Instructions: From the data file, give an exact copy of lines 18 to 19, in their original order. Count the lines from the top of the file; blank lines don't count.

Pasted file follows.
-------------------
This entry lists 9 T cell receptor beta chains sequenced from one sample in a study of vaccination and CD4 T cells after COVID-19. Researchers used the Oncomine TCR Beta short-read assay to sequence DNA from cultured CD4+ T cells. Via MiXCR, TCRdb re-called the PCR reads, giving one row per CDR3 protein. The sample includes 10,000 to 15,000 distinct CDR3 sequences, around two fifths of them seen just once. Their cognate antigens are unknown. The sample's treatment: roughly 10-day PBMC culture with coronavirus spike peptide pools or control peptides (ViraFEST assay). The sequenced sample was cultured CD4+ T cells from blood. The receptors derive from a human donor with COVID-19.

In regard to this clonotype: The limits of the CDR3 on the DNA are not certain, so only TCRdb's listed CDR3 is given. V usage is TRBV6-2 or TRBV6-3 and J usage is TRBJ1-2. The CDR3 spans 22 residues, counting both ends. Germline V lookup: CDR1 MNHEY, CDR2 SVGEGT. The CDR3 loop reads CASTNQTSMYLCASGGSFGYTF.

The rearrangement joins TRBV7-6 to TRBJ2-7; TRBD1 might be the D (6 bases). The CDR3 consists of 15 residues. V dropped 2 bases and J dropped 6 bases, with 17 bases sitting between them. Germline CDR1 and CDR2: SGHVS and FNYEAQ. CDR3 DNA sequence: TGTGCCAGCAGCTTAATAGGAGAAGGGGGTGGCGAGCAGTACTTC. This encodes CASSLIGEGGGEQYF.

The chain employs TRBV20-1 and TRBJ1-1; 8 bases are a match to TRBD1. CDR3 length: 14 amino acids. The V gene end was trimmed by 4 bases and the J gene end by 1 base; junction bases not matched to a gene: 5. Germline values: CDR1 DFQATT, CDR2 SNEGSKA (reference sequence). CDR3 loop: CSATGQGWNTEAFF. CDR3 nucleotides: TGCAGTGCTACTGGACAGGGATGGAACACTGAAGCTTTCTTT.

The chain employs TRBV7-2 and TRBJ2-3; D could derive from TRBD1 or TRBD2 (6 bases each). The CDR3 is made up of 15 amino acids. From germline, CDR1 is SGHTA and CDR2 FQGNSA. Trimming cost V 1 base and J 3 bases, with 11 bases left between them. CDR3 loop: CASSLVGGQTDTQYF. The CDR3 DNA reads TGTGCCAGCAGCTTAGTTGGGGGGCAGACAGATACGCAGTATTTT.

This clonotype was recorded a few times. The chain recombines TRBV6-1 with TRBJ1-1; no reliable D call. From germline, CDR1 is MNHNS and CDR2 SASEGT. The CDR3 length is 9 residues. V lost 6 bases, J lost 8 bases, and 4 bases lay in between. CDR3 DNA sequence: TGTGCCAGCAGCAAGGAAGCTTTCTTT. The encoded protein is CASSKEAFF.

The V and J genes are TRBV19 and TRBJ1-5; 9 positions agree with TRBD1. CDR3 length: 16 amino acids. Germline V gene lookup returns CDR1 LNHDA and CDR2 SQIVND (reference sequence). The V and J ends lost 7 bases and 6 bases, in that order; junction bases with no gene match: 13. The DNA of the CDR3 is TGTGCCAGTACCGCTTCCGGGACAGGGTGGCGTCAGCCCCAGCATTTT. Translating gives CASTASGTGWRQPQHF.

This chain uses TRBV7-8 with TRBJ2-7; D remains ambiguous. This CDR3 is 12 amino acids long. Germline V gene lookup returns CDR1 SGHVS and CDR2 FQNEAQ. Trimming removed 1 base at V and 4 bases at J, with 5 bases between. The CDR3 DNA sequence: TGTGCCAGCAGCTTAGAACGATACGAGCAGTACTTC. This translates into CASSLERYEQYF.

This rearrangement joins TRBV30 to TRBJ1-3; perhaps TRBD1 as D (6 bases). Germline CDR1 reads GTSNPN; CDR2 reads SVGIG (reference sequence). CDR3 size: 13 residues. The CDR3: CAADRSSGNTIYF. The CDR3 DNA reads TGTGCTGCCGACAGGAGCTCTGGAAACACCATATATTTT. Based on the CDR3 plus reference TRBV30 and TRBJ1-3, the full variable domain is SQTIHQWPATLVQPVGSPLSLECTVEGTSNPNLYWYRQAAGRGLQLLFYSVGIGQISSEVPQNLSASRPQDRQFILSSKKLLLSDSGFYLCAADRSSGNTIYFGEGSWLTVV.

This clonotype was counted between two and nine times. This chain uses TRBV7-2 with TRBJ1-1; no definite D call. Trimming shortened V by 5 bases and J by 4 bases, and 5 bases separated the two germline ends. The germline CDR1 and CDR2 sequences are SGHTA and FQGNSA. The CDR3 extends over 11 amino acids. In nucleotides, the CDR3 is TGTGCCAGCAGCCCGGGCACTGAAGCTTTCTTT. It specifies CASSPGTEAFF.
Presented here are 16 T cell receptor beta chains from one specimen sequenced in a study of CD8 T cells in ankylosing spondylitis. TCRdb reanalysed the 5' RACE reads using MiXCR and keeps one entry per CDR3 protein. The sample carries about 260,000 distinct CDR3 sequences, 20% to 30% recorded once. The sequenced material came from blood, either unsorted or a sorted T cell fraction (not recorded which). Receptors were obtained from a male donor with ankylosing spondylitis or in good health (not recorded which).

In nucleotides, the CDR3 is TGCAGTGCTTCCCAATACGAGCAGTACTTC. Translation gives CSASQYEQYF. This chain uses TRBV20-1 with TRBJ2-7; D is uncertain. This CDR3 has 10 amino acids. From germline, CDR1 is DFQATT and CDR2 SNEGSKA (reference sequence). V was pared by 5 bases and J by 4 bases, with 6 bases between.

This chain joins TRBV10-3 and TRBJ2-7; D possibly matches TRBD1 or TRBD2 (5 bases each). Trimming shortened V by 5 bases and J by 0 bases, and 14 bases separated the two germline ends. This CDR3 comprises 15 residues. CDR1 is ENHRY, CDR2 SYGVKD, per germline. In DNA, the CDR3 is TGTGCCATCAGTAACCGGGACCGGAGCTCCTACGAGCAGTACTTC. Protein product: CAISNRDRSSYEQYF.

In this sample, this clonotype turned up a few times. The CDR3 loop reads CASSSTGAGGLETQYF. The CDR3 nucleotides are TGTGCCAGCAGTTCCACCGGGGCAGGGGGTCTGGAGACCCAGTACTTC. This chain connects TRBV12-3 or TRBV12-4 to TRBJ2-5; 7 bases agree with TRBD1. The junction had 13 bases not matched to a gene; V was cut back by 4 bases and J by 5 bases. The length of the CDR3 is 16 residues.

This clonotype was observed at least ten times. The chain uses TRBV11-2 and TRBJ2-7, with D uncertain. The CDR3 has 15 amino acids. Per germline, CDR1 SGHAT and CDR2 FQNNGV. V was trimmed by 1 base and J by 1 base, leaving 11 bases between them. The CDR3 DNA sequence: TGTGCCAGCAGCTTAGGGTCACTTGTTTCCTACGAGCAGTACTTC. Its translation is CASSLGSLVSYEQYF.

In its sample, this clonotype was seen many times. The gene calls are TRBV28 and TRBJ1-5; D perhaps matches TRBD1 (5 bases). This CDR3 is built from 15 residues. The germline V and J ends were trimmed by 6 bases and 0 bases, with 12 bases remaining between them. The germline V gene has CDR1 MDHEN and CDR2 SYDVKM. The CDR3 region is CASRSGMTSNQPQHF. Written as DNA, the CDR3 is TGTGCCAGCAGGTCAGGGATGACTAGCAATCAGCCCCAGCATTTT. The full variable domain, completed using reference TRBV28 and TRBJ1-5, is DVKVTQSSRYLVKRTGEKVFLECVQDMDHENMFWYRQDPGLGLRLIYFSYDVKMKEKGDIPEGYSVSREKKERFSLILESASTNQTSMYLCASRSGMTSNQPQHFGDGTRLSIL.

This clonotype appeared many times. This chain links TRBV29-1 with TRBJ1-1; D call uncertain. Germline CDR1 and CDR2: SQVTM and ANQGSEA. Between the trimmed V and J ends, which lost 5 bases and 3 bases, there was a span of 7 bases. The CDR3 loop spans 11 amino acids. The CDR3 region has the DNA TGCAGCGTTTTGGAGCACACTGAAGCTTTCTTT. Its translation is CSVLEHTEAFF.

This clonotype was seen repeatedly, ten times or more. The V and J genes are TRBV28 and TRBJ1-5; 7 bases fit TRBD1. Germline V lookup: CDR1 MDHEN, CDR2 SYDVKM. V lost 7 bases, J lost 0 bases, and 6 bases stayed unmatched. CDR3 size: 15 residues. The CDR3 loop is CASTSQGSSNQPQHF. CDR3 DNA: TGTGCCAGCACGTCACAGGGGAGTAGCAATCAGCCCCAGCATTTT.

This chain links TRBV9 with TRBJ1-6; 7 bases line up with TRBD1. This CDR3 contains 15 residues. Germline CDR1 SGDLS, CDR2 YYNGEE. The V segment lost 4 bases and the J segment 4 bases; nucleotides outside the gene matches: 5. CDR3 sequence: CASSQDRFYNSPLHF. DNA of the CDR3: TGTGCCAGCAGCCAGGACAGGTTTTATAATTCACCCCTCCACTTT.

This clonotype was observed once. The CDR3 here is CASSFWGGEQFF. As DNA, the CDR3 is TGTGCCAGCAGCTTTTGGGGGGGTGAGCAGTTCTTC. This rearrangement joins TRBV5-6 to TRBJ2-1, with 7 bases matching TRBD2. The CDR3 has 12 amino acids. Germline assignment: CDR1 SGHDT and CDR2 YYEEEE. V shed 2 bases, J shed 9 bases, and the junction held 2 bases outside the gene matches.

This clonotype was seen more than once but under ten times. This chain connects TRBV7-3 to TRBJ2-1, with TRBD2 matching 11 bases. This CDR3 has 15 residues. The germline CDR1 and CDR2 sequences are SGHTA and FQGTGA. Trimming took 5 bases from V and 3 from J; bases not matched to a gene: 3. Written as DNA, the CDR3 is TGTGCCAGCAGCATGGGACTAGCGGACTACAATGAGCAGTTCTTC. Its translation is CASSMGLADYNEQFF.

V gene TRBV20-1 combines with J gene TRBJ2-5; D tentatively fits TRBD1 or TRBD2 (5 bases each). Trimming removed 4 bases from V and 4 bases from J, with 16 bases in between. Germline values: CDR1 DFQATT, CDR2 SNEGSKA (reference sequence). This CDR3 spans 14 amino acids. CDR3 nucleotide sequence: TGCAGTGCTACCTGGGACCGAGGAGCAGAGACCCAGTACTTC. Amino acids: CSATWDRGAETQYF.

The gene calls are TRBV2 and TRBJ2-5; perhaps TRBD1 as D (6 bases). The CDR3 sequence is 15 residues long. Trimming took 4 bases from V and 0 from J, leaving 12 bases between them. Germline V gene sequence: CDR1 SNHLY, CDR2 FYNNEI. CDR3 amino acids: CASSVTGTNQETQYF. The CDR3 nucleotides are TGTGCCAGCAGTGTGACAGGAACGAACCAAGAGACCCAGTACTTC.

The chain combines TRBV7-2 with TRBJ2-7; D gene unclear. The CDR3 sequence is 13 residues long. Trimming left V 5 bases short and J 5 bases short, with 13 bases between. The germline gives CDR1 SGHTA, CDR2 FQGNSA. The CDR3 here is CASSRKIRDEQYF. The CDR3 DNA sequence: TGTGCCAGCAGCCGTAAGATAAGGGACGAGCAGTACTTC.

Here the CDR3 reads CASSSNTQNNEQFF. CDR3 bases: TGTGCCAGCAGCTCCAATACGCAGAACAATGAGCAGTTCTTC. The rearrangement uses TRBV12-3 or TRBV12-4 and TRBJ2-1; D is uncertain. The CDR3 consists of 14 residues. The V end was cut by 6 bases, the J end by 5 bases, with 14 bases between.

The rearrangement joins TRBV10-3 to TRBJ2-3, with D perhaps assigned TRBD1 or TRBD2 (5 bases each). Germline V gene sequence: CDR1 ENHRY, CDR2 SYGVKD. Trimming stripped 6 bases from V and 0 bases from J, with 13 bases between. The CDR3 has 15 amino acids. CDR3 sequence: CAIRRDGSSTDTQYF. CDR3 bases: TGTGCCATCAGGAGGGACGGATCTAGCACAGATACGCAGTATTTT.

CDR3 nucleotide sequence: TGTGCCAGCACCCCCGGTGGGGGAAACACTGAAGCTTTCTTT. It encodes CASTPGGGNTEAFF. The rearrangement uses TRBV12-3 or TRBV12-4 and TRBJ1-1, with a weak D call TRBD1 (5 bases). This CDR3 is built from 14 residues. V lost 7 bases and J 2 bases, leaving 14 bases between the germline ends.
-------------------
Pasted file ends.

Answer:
This clonotype was seen repeatedly, ten times or more. The V and J genes are TRBV28 and TRBJ1-5; 7 bases fit TRBD1. Germline V lookup: CDR1 MDHEN, CDR2 SYDVKM. V lost 7 bases, J lost 0 bases, and 6 bases stayed unmatched. CDR3 size: 15 residues. The CDR3 loop is CASTSQGSSNQPQHF. CDR3 DNA: TGTGCCAGCACGTCACAGGGGAGTAGCAATCAGCCCCAGCATTTT.

This chain links TRBV9 with TRBJ1-6; 7 bases line up with TRBD1. This CDR3 contains 15 residues. Germline CDR1 SGDLS, CDR2 YYNGEE. The V segment lost 4 bases and the J segment 4 bases; nucleotides outside the gene matches: 5. CDR3 sequence: CASSQDRFYNSPLHF. DNA of the CDR3: TGTGCCAGCAGCCAGGACAGGTTTTATAATTCACCCCTCCACTTT.